Tyrosine-phosphorylated Plakoglobin is Associated with Desmogleins but not Desmoplakin after Epidermal Growth Factor Receptor Activation

Claire A. Gaudry, Helena L. Palka, Rachel L. Dusek, Arthur C. Huen, Melin J. Khandekar, Laurie G. Hudson, Kathleen J. Green*

*Corresponding author for this work

Research output: Contribution to journalArticlepeer-review

61 Scopus citations

Abstract

Tyrosine phosphorylation of junctional components has been proposed as a mechanism for modulating cell-cell adhesion. Although a correlation exists between the tyrosine phosphorylation of the adherens junction protein β-catenin and loss of classical cadherin-mediated adhesion, the effects of tyrosine phosphorylation on the function of the adherens junction and desmosome-associated protein plakoglobin is unknown. In the present study, we investigated the effects of epidermal growth factor receptor (EGFR) tyrosine kinase activation on the subcellular distribution of plakoglobin and its association with its junctional binding partners. Long term epidermal growth factor (EGF) treatment of A431 cells revealed a modest decrease in the cytoskeleton-associated pool of plakoglobin (Pg) and a corresponding increase in the cytosolic pool of Pg. After short term EGF treatment, plakoglobin was rapidly phosphorylated, and tyrosine-phosphorylated Pg was distributed predominantly in a membrane-associated Triton X-100-soluble pool, along with a co-precipitating high molecular weight tyrosine-phosphorylated protein identified as desmoglein 2. Analysis of deletion and point mutants defined the primary EGFR-dependent targets as one or more of three C-terminal tyrosine residues. Whereas phosphorylated Pg remained associated with the desmoglein tail after both short and long term EGFR activation, no phosphorylated Pg was found associated with the N-terminal Pg-binding domain (DPNTP) of the intermediate filament-associated protein, desmoplakin. Together these results are consistent with the possibility that EGF-dependent tyrosine phosphorylation of Pg may modulate cell-cell adhesion by compromising the link between desmosomal cadherins and the intermediate filament cytoskeleton.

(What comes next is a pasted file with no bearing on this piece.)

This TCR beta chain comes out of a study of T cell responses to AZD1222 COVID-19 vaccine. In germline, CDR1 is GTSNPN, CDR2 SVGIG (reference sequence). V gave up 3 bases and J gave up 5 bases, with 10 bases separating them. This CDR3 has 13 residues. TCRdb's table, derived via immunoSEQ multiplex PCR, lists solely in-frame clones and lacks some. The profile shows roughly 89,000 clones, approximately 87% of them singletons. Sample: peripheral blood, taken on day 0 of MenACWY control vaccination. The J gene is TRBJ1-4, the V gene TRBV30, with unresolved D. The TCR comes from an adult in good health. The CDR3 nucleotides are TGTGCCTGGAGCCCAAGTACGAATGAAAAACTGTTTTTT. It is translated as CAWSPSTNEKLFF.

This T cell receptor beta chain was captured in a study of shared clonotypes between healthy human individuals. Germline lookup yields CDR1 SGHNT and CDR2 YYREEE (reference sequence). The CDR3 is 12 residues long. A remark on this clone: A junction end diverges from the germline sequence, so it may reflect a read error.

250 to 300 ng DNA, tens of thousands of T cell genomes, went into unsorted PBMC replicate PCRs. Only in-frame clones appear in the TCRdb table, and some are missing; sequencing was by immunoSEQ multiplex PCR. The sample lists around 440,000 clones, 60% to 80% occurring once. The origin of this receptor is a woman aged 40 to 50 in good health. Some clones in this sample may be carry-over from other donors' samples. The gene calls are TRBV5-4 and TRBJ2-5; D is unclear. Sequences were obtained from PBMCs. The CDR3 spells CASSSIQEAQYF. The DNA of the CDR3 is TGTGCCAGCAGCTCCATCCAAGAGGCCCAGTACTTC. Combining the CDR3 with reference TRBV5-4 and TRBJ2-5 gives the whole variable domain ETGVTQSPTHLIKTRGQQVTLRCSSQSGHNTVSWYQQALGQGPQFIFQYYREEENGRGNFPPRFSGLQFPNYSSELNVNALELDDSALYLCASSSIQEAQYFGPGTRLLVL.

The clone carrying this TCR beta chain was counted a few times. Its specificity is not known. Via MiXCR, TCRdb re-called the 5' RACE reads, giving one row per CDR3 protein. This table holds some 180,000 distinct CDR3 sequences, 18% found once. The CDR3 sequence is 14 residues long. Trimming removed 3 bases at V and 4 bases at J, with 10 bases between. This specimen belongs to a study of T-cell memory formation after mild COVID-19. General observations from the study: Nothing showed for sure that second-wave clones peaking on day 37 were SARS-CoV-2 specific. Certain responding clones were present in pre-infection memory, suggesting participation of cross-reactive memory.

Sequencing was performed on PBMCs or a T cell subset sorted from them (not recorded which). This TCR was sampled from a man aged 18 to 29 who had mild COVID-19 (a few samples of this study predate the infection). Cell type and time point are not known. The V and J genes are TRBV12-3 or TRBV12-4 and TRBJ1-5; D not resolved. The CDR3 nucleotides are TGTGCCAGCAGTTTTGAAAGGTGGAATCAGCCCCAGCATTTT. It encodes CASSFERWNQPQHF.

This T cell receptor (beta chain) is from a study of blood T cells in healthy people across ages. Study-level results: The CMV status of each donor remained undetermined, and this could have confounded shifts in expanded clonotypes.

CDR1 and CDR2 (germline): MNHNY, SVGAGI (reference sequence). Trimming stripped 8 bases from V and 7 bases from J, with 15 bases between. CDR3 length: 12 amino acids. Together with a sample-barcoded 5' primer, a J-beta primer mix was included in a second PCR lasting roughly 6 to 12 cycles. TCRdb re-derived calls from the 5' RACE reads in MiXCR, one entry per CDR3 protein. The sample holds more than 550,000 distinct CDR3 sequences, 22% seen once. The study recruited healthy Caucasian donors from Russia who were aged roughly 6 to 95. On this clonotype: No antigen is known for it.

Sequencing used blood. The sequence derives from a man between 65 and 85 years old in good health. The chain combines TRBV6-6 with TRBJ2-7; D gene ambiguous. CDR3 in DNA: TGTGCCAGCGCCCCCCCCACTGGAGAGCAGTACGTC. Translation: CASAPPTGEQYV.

Original languageEnglish (US)
Pages (from-to)24871-24880
Number of pages10
JournalJournal of Biological Chemistry
Volume276
Issue number27
DOIs
StatePublished - Jul 6 2001

ASJC Scopus subject areas

  • Biochemistry
  • Molecular Biology
  • Cell Biology

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